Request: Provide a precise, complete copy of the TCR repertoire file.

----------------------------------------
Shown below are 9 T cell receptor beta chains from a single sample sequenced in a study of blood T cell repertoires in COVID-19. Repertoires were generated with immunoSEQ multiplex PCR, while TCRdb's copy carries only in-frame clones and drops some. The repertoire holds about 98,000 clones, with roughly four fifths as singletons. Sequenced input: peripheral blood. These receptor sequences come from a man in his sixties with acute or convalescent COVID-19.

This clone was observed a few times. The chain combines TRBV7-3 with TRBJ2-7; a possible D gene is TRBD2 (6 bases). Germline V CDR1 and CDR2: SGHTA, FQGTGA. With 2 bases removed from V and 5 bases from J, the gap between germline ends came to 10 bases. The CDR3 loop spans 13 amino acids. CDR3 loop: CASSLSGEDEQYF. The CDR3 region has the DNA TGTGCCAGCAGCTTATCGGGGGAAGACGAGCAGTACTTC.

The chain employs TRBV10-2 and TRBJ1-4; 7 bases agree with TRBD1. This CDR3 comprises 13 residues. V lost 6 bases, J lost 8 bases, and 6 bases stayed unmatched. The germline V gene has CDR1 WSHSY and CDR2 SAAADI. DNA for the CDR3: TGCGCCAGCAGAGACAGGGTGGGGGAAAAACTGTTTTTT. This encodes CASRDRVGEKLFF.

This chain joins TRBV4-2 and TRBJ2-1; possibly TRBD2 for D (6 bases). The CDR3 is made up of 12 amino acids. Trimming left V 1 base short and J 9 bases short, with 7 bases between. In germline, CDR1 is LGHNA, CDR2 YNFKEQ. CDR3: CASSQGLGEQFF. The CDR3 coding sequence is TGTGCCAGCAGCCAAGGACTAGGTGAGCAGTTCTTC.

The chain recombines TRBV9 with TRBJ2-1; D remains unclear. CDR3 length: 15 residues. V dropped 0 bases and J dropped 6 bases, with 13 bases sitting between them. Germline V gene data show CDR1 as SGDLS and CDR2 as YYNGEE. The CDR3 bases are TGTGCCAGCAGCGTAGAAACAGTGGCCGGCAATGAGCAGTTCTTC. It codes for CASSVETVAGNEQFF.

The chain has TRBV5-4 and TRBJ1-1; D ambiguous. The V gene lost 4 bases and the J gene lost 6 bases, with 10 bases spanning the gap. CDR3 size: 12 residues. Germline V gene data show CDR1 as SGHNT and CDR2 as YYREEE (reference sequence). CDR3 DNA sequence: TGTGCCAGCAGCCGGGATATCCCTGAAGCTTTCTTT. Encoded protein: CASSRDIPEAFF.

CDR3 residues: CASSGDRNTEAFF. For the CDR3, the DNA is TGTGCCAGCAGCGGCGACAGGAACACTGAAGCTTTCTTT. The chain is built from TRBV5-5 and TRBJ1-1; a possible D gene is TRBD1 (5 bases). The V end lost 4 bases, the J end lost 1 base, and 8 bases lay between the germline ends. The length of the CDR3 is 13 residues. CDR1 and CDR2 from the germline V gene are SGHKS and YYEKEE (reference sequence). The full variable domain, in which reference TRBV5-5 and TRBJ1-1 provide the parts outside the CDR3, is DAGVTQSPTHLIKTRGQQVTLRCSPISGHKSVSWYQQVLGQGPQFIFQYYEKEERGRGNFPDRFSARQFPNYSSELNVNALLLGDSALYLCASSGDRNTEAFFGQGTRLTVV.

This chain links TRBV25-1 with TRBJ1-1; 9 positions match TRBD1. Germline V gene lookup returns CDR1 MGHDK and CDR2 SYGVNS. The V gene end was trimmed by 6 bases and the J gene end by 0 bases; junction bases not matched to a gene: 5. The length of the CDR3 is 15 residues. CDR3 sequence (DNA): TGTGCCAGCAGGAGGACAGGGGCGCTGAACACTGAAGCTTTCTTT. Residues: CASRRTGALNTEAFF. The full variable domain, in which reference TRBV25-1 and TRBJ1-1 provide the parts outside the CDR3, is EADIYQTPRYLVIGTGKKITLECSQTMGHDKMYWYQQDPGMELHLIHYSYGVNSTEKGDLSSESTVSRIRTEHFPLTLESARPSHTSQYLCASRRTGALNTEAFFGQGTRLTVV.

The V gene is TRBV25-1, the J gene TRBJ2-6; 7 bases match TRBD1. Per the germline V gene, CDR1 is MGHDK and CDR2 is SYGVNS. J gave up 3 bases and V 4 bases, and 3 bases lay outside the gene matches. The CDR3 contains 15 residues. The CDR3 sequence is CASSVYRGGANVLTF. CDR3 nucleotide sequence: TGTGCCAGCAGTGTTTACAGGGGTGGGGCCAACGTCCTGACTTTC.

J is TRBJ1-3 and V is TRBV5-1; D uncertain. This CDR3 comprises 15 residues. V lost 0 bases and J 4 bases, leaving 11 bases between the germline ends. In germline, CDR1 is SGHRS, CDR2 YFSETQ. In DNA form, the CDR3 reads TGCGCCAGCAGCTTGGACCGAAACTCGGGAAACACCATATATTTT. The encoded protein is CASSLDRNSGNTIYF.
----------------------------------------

Shown below are 9 T cell receptor beta chains from a single sample sequenced in a study of blood T cell repertoires in COVID-19. Repertoires were generated with immunoSEQ multiplex PCR, while TCRdb's copy carries only in-frame clones and drops some. The repertoire holds about 98,000 clones, with roughly four fifths as singletons. Sequenced input: peripheral blood. These receptor sequences come from a man in his sixties with acute or convalescent COVID-19.

This clone was observed a few times. The chain combines TRBV7-3 with TRBJ2-7; a possible D gene is TRBD2 (6 bases). Germline V CDR1 and CDR2: SGHTA, FQGTGA. With 2 bases removed from V and 5 bases from J, the gap between germline ends came to 10 bases. The CDR3 loop spans 13 amino acids. CDR3 loop: CASSLSGEDEQYF. The CDR3 region has the DNA TGTGCCAGCAGCTTATCGGGGGAAGACGAGCAGTACTTC.

The chain employs TRBV10-2 and TRBJ1-4; 7 bases agree with TRBD1. This CDR3 comprises 13 residues. V lost 6 bases, J lost 8 bases, and 6 bases stayed unmatched. The germline V gene has CDR1 WSHSY and CDR2 SAAADI. DNA for the CDR3: TGCGCCAGCAGAGACAGGGTGGGGGAAAAACTGTTTTTT. This encodes CASRDRVGEKLFF.

This chain joins TRBV4-2 and TRBJ2-1; possibly TRBD2 for D (6 bases). The CDR3 is made up of 12 amino acids. Trimming left V 1 base short and J 9 bases short, with 7 bases between. In germline, CDR1 is LGHNA, CDR2 YNFKEQ. CDR3: CASSQGLGEQFF. The CDR3 coding sequence is TGTGCCAGCAGCCAAGGACTAGGTGAGCAGTTCTTC.

The chain recombines TRBV9 with TRBJ2-1; D remains unclear. CDR3 length: 15 residues. V dropped 0 bases and J dropped 6 bases, with 13 bases sitting between them. Germline V gene data show CDR1 as SGDLS and CDR2 as YYNGEE. The CDR3 bases are TGTGCCAGCAGCGTAGAAACAGTGGCCGGCAATGAGCAGTTCTTC. It codes for CASSVETVAGNEQFF.

The chain has TRBV5-4 and TRBJ1-1; D ambiguous. The V gene lost 4 bases and the J gene lost 6 bases, with 10 bases spanning the gap. CDR3 size: 12 residues. Germline V gene data show CDR1 as SGHNT and CDR2 as YYREEE (reference sequence). CDR3 DNA sequence: TGTGCCAGCAGCCGGGATATCCCTGAAGCTTTCTTT. Encoded protein: CASSRDIPEAFF.

CDR3 residues: CASSGDRNTEAFF. For the CDR3, the DNA is TGTGCCAGCAGCGGCGACAGGAACACTGAAGCTTTCTTT. The chain is built from TRBV5-5 and TRBJ1-1; a possible D gene is TRBD1 (5 bases). The V end lost 4 bases, the J end lost 1 base, and 8 bases lay between the germline ends. The length of the CDR3 is 13 residues. CDR1 and CDR2 from the germline V gene are SGHKS and YYEKEE (reference sequence). The full variable domain, in which reference TRBV5-5 and TRBJ1-1 provide the parts outside the CDR3, is DAGVTQSPTHLIKTRGQQVTLRCSPISGHKSVSWYQQVLGQGPQFIFQYYEKEERGRGNFPDRFSARQFPNYSSELNVNALLLGDSALYLCASSGDRNTEAFFGQGTRLTVV.

This chain links TRBV25-1 with TRBJ1-1; 9 positions match TRBD1. Germline V gene lookup returns CDR1 MGHDK and CDR2 SYGVNS. The V gene end was trimmed by 6 bases and the J gene end by 0 bases; junction bases not matched to a gene: 5. The length of the CDR3 is 15 residues. CDR3 sequence (DNA): TGTGCCAGCAGGAGGACAGGGGCGCTGAACACTGAAGCTTTCTTT. Residues: CASRRTGALNTEAFF. The full variable domain, in which reference TRBV25-1 and TRBJ1-1 provide the parts outside the CDR3, is EADIYQTPRYLVIGTGKKITLECSQTMGHDKMYWYQQDPGMELHLIHYSYGVNSTEKGDLSSESTVSRIRTEHFPLTLESARPSHTSQYLCASRRTGALNTEAFFGQGTRLTVV.

The V gene is TRBV25-1, the J gene TRBJ2-6; 7 bases match TRBD1. Per the germline V gene, CDR1 is MGHDK and CDR2 is SYGVNS. J gave up 3 bases and V 4 bases, and 3 bases lay outside the gene matches. The CDR3 contains 15 residues. The CDR3 sequence is CASSVYRGGANVLTF. CDR3 nucleotide sequence: TGTGCCAGCAGTGTTTACAGGGGTGGGGCCAACGTCCTGACTTTC.

J is TRBJ1-3 and V is TRBV5-1; D uncertain. This CDR3 comprises 15 residues. V lost 0 bases and J 4 bases, leaving 11 bases between the germline ends. In germline, CDR1 is SGHRS, CDR2 YFSETQ. In DNA form, the CDR3 reads TGCGCCAGCAGCTTGGACCGAAACTCGGGAAACACCATATATTTT. The encoded protein is CASSLDRNSGNTIYF.